Moncton – Last Friday, the Blair Doucet Youth Summer Camp, organized by the New Brunswick Federation of Labour, ended on a high note, making camp counsellors proud. Like in past years, the camp ended with a mock contract negotiation where the youth negotiated with their counsellors the terms and conditions for the following year’s camp; conditions such as bed time, wakeup call and safety considerations. This year, campers voted to strike to obtain better conditions for next year’s campers.
On Tuesday, August 2nd, campers elected officers from amongst themselves to represent them during negotiations with their camp counsellors. Throughout the week, as they learned about their rights as workers, the history of the labour movement and the role that the labour movement plays in the broader society, camp participants also planned their negotiating strategy.
“We saw camp participants learn, grow and bond throughout the week,” says Paula Doucet-Jones, Second Vice-President of the New Brunswick Federation of Labour (NBFL) as she handed out certificates to each participant. “It is incredible to see these youth so eloquently defend their arguments and show their solidarity with each other. They have the makings of future leaders within the labour movement.”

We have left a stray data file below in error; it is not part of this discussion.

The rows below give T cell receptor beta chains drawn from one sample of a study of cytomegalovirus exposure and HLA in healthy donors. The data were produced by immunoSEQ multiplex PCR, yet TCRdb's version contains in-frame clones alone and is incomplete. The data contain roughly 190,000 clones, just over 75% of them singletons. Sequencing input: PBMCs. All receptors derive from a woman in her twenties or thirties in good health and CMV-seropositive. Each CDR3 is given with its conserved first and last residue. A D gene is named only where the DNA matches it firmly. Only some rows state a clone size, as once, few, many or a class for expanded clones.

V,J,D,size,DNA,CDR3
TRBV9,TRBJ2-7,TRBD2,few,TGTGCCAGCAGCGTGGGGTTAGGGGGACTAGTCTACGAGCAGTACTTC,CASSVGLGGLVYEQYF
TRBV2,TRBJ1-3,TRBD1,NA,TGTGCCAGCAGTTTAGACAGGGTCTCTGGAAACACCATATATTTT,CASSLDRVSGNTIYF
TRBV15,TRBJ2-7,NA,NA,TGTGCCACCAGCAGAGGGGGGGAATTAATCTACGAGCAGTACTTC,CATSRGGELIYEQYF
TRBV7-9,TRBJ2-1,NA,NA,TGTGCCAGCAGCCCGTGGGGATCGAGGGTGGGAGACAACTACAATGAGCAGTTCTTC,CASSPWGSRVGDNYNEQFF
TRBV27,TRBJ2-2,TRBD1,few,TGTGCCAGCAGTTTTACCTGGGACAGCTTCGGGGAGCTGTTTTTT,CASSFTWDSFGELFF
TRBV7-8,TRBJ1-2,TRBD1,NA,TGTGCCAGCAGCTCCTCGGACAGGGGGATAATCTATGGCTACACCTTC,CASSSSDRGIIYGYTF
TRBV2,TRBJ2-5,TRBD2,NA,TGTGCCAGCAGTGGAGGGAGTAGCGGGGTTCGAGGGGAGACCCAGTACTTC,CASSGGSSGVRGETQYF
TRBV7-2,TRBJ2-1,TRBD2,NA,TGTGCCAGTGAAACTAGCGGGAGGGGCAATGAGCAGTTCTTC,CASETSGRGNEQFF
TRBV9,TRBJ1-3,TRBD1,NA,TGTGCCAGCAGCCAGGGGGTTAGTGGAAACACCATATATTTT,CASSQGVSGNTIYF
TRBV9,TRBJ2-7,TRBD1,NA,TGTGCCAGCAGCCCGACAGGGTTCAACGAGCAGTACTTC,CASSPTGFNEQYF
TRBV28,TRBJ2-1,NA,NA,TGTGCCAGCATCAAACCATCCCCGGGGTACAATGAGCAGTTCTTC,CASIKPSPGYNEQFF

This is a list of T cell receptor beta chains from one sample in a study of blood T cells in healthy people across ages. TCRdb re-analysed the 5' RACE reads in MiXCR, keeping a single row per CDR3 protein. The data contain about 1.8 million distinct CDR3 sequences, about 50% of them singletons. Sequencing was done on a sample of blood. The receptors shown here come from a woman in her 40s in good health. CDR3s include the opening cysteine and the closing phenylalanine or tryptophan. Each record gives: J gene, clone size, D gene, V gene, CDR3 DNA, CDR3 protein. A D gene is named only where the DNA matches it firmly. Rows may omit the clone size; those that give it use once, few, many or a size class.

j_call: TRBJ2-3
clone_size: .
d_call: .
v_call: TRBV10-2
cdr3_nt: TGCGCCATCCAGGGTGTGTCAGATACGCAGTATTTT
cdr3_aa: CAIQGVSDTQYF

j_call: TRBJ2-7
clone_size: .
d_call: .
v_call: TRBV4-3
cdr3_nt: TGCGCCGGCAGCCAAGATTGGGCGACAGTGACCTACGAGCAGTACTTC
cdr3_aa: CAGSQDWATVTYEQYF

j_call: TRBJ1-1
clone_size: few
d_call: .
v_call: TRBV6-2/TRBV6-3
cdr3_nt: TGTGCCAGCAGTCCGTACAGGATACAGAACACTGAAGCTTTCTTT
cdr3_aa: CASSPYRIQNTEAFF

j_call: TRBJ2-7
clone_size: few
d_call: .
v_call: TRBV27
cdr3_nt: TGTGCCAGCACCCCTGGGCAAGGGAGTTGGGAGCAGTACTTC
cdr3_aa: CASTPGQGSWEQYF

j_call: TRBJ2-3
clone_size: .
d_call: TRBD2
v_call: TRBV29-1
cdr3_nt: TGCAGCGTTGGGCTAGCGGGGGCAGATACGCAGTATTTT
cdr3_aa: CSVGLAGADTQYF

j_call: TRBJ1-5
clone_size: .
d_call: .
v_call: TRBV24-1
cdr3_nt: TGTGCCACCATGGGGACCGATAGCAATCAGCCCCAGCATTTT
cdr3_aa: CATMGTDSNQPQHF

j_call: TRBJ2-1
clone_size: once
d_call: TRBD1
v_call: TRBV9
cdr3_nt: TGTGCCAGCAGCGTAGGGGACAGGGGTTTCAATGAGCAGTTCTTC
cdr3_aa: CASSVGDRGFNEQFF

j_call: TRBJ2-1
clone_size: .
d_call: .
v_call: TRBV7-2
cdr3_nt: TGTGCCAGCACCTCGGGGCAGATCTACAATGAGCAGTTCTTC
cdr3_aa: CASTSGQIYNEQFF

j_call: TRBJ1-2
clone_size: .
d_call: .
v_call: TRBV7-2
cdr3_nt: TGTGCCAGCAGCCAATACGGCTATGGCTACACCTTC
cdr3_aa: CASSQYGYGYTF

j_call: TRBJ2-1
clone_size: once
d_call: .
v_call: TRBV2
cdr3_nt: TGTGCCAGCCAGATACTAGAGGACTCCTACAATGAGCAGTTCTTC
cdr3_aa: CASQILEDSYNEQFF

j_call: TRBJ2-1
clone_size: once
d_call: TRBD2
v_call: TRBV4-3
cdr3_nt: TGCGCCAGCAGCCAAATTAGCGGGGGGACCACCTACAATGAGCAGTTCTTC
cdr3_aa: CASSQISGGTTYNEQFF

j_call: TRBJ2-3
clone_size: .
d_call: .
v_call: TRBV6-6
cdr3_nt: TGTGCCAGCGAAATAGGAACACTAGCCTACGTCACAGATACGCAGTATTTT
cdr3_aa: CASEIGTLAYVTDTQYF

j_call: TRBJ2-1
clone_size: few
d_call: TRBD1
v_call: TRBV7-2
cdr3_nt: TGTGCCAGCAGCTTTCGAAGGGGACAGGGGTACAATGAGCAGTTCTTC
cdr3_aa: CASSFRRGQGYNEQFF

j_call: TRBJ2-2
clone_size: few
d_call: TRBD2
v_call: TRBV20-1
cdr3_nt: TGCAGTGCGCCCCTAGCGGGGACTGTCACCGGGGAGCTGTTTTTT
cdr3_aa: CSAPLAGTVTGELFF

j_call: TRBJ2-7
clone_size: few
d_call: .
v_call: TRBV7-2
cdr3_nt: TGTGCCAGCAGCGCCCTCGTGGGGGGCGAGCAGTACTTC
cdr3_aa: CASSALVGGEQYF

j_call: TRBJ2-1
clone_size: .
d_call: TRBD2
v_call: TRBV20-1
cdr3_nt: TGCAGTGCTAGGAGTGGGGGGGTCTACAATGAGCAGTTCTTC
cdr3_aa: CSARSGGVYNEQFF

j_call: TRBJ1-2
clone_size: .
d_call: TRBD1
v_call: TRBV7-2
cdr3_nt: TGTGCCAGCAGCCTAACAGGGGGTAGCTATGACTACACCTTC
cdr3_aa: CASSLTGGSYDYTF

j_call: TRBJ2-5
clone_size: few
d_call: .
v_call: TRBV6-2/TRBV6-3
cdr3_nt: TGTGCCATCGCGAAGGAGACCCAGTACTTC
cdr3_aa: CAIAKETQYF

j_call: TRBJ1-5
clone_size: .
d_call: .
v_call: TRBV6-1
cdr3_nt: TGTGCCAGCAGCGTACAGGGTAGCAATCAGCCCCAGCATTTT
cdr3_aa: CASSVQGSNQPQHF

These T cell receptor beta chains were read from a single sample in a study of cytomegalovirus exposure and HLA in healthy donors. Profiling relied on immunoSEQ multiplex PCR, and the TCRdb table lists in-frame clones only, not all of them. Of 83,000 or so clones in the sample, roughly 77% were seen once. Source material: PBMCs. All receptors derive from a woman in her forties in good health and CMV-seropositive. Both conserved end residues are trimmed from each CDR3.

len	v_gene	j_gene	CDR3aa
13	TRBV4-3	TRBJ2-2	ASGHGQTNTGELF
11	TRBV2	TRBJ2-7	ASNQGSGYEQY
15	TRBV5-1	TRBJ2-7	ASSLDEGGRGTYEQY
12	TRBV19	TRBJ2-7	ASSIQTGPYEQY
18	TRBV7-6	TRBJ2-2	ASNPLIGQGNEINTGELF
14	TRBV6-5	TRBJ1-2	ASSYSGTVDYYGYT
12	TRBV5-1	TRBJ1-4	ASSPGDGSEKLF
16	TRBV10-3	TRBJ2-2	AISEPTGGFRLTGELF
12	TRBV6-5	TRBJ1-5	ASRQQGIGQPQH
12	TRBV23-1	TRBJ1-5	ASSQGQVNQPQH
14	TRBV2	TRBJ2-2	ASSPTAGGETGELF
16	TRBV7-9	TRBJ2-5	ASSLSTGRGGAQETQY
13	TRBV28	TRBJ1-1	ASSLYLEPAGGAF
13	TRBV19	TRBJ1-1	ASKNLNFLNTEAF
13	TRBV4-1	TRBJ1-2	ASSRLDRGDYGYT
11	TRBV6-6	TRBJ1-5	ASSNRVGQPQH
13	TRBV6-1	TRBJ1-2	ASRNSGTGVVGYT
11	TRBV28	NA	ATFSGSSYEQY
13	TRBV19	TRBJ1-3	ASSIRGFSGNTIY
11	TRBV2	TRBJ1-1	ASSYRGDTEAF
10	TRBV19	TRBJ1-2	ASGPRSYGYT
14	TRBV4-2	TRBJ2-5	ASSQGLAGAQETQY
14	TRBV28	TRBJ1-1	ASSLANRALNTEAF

The Blair Doucet Youth Summer Camp ran from Monday, August 1st to Friday, August 5th, 2011. This year saw 24 campers come together from across the province, 8 returning and 16 new campers. For the past eleven years, New Brunswick youth in high school, from grades 9 to 12, have been coming together to learn, have fun and make friends. To be eligible, at least one the youth’s parent must be a member of a labour union affiliated with the NBFL.
“This camp is made possible through the generous financial contributions of our affiliated members and the volunteers who give their time to educate our youth about our values of solidarity and social justice. They are the ones who make this camp a success and I thank them,” says Michel Boudreau, President of the NBFL.
The camp is free of charge to participants and each participant will receive a of $250 scholarship for their participation when they graduate from high school.
“Part of my father’s vision for the camp was also to promote post-secondary education, in addition to offering a summer camp experience,” adds Doucet-Jones who’s father, Blair Doucet, founded the youth camp. Blair Doucet was the NBFL President from 1999 to 2005. He believed that the union movement should be brought to the youth of the province. Doucet passed away in February 2009. The summer camp is named in his memory.
At the end of the camp, once all of the youth had received their certificate of participation, Caroline Savoie, a returning camper, thanked all of the parents whose participation in their labour union made this camp experience possible for her and her fellow campers.